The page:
at the same site, and built two 80 ton wooden steamers locally (Habana and Pinar del Rio in 1912). These were added to the 8 small steamers (less than 50 tons) used as a guard fishery.
In 1917, Cuban neutrality shifted, always in the bosom of the big neighbor, into an open hostility with Germany. This enabled him to seize in his ports four large German steamers of more than 19 000 GRT, quickly entrusted to the good care of Uncle Sam. The Caribbean sector, with a fairly large traffic, was not directly involved in the England and the U-Bootes did not come to venture there, however, the Cuban gunboats patrolled there in agreement with the US Navy. Four wooden submarine hunters of the "110 feet" type were allocated to his "fleet" in 1918.
The Baire in 1914, its peacetime livery.
The Baire was at the beginning of the century, the only ship of importance in the Cuban "fleet", which also had only a few peach guards. The Baire was paradoxically built in Germany, in Schichau, launched in 1906, and served until late in the years 35-36.
Displacement & Dimensions 500t; 59.74 x 7 x 2.74m
1 propeller, 1 mach. vap. Babcock boiler, 1200 hp. and 14 knots max.
2 x 57 mm, 2 x 47 mm guns.
The Haitian Navy:
Crete a pierot, Haitian gunboat.
A highly indebted country, he built himself a relatively powerful navy for his low income, and his buildings had the opportunity to fight against his debtors, especially Germans. In 1903, for example, the gunboat Panther sank as a result of a commitment Crete to Pierot. In 1914, Haiti was neutral and was not interested in anyone. His forces included a cruiser, the ex-Umbria Ferrier, acquired in 1911 from Italy, but the latter sank in 1913 due to the inexperience of his crew. She had 4 gunboats, Dessalines (1883), Toussaint-Louverture (1886), and 2 Capois Death (1893). In 1915, US Marines landed in Haiti when the lack of funds government disintegrated and it was chaos. The latter remained there until 1934. All gunboats were sold to scrap metal and the Haitian navy disappeared. This did not prevent the new government under guardianship from declaring war on Germany in July 1918.
Small European Navies WW1
Baron Dhanis, Belgian gunboat converted from Lake Tanganyika
Some disparate countries will be studied here: It should not be forgotten that many European nations were created or resurrected (outside of Belgium) at the end of the war with the fall of the great empires: In Europe especially, Yugoslavia, Poland, the three Baltic States, Estonia, Lithuania, Latvia, Yugoslavia, and Albania. For the rest, Haiti, the French-speaking Black Republic of Hispaniolia, neighbor of St Dominic had to ensure its defense by some valuable units, Cambodia, French protectorate just like Morocco, Persia and Egypt, recovering territories after the fall of the Ottoman Empire.
The Belgian Navy:
In 1914 the Belgian Naval Force did not include any squadron of the high seas but a handful of rapid gunshields employed by the government and often unarmed (a dozen will be at the beginning of hostilities), and the old City of Antwerp ( 1864), the only specialized fishery guard. On Lake Tanganyika, during the war, she will also have the torpedo boat at Spar Netta (1915), a patrol boat on Lake Kiru, the gunboat Paul Renkin who operated in the Congo, and the torpedo boat Vankerhoven on the Nile. It was not until the occupation of flanders by the Germans and the establishment of efficient and well-protected naval bases that the government became aware of the usefulness of a small coastal naval force, which it developed at from 1919 thanks to allies with disparate ships.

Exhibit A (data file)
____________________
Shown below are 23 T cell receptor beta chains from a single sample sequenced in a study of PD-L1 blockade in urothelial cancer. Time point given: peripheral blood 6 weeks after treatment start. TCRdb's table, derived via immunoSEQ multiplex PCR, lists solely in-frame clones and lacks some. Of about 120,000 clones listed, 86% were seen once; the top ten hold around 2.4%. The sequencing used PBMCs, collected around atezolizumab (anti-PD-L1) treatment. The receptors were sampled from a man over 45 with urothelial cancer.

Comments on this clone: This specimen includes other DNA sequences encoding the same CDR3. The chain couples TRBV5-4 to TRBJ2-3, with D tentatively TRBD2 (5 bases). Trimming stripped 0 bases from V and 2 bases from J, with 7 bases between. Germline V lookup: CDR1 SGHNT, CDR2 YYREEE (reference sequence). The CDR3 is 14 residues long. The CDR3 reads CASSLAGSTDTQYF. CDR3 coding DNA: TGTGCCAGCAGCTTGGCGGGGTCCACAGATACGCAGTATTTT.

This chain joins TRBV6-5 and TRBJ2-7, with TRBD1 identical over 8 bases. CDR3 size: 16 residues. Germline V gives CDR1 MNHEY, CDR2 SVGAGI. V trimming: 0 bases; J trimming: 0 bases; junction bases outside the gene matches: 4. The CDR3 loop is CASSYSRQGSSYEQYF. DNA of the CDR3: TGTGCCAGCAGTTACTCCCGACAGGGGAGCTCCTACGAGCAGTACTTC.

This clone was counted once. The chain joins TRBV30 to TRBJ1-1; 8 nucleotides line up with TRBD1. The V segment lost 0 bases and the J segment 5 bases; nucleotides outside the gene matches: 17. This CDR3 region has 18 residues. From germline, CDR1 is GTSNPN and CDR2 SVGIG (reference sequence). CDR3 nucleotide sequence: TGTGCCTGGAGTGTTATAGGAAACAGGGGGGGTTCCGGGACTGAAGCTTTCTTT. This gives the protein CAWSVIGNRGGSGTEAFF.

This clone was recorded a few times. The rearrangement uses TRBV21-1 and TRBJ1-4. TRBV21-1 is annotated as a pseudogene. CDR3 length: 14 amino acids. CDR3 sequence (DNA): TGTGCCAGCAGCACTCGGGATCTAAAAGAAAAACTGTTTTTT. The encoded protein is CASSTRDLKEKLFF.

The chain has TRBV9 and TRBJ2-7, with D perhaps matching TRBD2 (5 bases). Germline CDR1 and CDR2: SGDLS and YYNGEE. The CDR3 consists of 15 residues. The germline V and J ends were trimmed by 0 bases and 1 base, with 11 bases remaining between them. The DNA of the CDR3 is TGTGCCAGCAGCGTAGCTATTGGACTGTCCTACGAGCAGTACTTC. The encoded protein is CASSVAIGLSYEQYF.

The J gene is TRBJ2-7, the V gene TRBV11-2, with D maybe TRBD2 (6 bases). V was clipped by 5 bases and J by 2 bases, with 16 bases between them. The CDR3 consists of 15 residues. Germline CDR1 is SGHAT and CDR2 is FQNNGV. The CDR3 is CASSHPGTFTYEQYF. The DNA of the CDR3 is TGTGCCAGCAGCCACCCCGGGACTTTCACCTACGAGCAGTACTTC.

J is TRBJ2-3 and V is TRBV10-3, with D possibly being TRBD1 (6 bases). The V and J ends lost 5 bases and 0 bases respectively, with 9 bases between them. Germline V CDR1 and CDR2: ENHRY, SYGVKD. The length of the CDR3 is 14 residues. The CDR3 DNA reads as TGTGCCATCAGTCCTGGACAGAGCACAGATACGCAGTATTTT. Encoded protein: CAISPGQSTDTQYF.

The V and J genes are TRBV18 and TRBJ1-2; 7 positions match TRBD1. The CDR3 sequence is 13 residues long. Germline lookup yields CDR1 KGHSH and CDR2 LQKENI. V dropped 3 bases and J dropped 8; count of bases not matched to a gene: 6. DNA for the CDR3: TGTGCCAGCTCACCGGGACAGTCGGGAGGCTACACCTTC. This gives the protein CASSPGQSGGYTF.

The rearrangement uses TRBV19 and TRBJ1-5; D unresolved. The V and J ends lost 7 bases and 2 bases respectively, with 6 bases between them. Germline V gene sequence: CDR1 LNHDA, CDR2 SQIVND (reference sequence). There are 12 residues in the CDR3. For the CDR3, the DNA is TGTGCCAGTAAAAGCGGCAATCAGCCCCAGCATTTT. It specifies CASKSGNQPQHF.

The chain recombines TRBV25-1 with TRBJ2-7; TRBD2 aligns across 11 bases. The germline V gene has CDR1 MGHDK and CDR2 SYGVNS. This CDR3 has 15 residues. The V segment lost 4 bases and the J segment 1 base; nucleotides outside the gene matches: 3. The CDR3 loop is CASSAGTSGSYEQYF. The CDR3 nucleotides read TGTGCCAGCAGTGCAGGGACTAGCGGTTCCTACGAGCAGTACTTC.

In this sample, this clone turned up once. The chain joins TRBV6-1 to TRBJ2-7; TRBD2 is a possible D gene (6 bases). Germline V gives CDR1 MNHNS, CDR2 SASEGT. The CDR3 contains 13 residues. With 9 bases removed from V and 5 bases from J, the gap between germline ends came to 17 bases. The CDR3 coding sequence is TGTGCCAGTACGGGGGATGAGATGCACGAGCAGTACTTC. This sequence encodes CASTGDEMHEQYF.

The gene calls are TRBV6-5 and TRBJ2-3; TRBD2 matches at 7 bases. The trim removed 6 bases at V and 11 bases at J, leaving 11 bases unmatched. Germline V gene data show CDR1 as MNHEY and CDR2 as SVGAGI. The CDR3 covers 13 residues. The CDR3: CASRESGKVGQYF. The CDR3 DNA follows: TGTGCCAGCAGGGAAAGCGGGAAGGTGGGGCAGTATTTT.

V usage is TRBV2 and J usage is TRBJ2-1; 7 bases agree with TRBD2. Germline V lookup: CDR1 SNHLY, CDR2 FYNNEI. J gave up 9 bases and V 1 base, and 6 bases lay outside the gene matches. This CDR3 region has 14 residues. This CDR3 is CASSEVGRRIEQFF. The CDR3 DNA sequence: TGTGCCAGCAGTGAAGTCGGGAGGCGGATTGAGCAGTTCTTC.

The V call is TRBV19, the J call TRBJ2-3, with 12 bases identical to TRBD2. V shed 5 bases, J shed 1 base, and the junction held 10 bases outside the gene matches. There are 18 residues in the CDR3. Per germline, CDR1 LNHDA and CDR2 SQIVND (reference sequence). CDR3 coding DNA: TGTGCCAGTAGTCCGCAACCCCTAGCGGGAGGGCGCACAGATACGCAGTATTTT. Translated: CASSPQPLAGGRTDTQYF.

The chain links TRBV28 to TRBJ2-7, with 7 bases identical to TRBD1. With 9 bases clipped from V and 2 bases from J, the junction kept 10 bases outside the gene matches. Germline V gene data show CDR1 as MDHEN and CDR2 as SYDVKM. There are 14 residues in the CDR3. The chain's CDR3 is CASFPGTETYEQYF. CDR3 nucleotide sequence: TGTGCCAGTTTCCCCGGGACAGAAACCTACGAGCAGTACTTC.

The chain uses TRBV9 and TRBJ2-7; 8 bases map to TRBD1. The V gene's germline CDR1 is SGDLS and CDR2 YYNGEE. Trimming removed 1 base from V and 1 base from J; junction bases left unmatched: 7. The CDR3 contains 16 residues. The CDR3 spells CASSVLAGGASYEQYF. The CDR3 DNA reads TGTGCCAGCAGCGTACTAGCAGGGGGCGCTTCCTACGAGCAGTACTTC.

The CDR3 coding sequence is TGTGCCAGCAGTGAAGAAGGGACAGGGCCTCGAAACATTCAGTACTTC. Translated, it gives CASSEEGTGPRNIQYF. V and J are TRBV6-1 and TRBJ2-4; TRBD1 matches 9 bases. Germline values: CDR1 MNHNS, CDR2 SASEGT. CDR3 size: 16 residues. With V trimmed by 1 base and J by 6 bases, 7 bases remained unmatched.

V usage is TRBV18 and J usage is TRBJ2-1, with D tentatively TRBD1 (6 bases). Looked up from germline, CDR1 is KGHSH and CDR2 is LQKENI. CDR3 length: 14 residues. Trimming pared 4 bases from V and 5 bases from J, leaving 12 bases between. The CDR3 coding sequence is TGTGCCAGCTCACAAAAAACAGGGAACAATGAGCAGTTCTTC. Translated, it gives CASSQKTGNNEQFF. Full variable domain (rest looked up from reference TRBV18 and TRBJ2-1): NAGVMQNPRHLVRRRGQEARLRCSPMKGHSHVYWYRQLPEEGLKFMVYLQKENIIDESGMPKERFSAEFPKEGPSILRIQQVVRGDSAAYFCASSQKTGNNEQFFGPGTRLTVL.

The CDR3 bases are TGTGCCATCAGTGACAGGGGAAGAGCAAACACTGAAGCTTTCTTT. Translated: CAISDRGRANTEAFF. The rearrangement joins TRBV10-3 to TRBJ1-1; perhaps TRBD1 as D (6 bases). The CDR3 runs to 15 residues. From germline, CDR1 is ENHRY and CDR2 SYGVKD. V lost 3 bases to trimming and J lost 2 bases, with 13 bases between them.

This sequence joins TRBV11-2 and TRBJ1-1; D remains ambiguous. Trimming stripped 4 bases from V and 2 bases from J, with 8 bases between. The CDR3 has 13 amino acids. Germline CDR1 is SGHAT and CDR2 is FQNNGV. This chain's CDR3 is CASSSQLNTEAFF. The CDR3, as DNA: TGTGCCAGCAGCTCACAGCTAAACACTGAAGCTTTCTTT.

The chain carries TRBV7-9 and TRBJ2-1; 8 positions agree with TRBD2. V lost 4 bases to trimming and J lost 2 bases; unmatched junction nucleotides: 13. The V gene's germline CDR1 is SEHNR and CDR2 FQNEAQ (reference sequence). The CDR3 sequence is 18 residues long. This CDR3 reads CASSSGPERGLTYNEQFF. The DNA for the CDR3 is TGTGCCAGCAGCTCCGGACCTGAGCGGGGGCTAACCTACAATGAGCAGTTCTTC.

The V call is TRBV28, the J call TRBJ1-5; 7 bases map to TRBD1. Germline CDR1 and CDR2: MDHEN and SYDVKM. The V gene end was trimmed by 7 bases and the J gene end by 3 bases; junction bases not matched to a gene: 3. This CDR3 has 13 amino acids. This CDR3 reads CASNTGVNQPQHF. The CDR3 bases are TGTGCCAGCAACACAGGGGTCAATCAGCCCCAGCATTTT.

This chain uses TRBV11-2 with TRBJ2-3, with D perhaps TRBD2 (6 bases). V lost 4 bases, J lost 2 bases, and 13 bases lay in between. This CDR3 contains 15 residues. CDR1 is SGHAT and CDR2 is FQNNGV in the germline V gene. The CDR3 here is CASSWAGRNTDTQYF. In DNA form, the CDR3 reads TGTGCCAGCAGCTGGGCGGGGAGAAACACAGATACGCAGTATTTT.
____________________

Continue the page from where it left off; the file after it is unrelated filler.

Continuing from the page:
Small Asian Navies WW1
The Cambodian Navy:
Protectorate French since 1863, she defended with a semblance of navy constituted by the old gunboat Lutin dating from 1874 and also used as a royal yacht, and two other gunboats (civilian steam of 80 tons), armed with a single light gun as well as three other armed vapors assisted by about thirty armed junks. In case of attempted invasion, France had a squadron on site.
Small Middle Eastern Navies WW1
The Egyptian Navy:
Egyptian gunboat Melik
Apart from some old yachts of armed servitude on the nile (Dahabieh in particular), the "flotilla" of caliph Ismail I included only three gunboats dating from 1863 to 1865. From 1882, the British seized the Egypt to control the Suez Canal, although the country remained under Ottoman jurisdiction. The effective control of the British made Egypt officially warring against the central empires. his fleet was not a necessity in view of the forces deployed locally by the triple agreement. Numbers: Gunboats Karthoum, Dongola and Jeafferieh (1862-65), retired from service at the end of 1914, 6 coastguards, Noor el Bahr, Nesim, Marda, Zarif, Saria and Abbas, dating from 1884 to 1891. The last was torpedoed by the U35 in Bay of Solloum in Nov. 1915. Armed Yachts Mahroussa, Emirighain, and Abdul Monaym (1865-1902). There were also 10 gunboats on the Nile, 4 of the Tamai class (1884), 3 of the El Zafir class (1896) and 3 of the Sultan class (1896).
The Persian navy:
Rare photo of Persian Persepolis gunboat 1886 (hippostcard.com)
In 1886 the Persepolis gunboat was acquired as was the German Susa river patrol boat, constituting the nucleus of a naval force. Due to the lack of competent local personnel, German sailors and officers employed them. But lack of maintenance funds the ships were neglected and were quickly in poor condition. The crews returned to France and the ships rotted at the dock, a fate comparable to the Turkish navy. Muzaffer gunboat and the Royal Selika yacht were added in 1899. The Persians remained neutral, but their ships were occasionally used by the Royal Navy in the Indian Ocean.